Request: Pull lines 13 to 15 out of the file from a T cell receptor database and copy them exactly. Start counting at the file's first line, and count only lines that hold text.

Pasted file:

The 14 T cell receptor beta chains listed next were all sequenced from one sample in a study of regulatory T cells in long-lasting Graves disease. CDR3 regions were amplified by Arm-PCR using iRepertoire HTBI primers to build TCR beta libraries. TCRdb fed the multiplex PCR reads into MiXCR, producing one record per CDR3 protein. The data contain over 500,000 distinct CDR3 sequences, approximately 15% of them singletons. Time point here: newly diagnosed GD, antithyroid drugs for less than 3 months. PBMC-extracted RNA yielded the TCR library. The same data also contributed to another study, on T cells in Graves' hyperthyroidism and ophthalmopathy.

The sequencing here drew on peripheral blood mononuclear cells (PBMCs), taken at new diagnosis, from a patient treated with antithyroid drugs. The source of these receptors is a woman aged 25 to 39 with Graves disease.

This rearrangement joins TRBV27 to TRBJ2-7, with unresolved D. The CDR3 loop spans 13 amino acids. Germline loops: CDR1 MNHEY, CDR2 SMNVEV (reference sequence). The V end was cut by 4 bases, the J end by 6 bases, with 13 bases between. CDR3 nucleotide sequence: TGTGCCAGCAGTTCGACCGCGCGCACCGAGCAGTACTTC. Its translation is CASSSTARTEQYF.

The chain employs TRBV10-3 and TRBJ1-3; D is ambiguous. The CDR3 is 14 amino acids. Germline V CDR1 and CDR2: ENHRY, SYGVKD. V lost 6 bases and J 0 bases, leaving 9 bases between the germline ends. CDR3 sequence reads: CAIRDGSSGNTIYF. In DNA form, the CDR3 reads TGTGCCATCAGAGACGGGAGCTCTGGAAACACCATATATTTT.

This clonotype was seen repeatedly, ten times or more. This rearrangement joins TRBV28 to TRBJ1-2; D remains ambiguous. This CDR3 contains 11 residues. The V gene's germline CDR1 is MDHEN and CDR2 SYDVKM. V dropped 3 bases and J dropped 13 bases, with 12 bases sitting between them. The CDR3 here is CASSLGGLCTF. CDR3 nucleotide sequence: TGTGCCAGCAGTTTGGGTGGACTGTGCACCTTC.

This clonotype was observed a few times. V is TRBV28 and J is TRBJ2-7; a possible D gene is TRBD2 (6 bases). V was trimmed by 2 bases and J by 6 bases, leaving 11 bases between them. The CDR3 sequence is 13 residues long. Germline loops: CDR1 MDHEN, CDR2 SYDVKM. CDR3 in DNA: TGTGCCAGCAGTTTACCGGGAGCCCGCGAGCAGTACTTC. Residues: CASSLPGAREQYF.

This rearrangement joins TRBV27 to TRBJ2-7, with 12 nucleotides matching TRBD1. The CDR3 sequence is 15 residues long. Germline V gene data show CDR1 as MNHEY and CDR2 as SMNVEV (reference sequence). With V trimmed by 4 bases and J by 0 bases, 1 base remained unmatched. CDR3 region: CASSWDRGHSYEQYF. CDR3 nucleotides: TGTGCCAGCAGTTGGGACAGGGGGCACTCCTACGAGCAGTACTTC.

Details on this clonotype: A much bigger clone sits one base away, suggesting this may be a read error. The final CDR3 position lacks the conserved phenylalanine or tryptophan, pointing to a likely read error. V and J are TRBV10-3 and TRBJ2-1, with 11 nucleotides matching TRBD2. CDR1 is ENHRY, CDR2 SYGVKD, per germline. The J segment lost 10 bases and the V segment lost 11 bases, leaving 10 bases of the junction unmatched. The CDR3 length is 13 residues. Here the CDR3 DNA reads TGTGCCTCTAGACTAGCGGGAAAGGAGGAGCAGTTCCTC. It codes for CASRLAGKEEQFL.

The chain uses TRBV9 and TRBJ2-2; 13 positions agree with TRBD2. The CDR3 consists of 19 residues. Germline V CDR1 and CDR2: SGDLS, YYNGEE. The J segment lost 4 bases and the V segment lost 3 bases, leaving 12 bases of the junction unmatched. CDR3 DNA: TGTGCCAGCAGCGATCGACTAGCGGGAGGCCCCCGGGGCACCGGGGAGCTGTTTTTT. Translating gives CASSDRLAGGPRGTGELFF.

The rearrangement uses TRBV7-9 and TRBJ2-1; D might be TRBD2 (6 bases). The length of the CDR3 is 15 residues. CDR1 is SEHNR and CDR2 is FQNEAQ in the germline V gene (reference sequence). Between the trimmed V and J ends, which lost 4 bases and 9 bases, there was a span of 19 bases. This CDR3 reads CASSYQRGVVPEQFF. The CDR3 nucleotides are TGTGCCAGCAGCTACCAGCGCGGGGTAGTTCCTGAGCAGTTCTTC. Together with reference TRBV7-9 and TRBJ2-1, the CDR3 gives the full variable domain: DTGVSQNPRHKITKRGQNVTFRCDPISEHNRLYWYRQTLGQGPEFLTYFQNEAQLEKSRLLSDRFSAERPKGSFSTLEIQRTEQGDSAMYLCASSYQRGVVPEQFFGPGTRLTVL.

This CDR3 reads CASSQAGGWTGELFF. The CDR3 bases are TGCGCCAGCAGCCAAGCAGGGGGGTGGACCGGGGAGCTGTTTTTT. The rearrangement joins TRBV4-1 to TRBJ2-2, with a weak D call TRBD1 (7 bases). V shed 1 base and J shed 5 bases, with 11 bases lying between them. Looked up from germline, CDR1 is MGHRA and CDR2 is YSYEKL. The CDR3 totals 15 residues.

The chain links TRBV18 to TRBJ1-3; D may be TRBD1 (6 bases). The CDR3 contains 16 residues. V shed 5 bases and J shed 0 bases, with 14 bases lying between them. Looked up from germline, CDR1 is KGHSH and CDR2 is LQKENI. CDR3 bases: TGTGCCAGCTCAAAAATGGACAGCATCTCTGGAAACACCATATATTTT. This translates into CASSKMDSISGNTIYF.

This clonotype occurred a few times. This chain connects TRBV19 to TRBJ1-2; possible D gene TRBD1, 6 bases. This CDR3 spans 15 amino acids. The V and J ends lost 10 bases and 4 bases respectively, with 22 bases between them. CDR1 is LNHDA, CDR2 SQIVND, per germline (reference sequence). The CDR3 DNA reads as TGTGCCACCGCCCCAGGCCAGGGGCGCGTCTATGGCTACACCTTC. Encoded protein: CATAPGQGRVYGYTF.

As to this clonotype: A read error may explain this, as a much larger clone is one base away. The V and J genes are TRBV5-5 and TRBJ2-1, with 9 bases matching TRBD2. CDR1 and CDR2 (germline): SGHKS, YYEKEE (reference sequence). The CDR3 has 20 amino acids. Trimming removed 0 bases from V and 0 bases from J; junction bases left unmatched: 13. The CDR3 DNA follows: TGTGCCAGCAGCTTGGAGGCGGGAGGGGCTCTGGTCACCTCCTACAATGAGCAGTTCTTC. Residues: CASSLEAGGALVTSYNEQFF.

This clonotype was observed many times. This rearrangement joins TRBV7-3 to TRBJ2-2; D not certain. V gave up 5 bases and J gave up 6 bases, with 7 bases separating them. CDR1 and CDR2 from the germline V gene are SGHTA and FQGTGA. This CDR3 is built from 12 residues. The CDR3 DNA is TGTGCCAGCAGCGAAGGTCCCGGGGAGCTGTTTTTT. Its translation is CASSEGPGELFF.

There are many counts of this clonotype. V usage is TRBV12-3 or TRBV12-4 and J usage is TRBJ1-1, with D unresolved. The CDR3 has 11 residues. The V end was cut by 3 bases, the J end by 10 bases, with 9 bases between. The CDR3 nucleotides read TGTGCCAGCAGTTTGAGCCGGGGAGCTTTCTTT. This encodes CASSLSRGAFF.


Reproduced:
This clonotype occurred a few times. This chain connects TRBV19 to TRBJ1-2; possible D gene TRBD1, 6 bases. This CDR3 spans 15 amino acids. The V and J ends lost 10 bases and 4 bases respectively, with 22 bases between them. CDR1 is LNHDA, CDR2 SQIVND, per germline (reference sequence). The CDR3 DNA reads as TGTGCCACCGCCCCAGGCCAGGGGCGCGTCTATGGCTACACCTTC. Encoded protein: CATAPGQGRVYGYTF.

As to this clonotype: A read error may explain this, as a much larger clone is one base away. The V and J genes are TRBV5-5 and TRBJ2-1, with 9 bases matching TRBD2. CDR1 and CDR2 (germline): SGHKS, YYEKEE (reference sequence). The CDR3 has 20 amino acids. Trimming removed 0 bases from V and 0 bases from J; junction bases left unmatched: 13. The CDR3 DNA follows: TGTGCCAGCAGCTTGGAGGCGGGAGGGGCTCTGGTCACCTCCTACAATGAGCAGTTCTTC. Residues: CASSLEAGGALVTSYNEQFF.

This clonotype was observed many times. This rearrangement joins TRBV7-3 to TRBJ2-2; D not certain. V gave up 5 bases and J gave up 6 bases, with 7 bases separating them. CDR1 and CDR2 from the germline V gene are SGHTA and FQGTGA. This CDR3 is built from 12 residues. The CDR3 DNA is TGTGCCAGCAGCGAAGGTCCCGGGGAGCTGTTTTTT. Its translation is CASSEGPGELFF.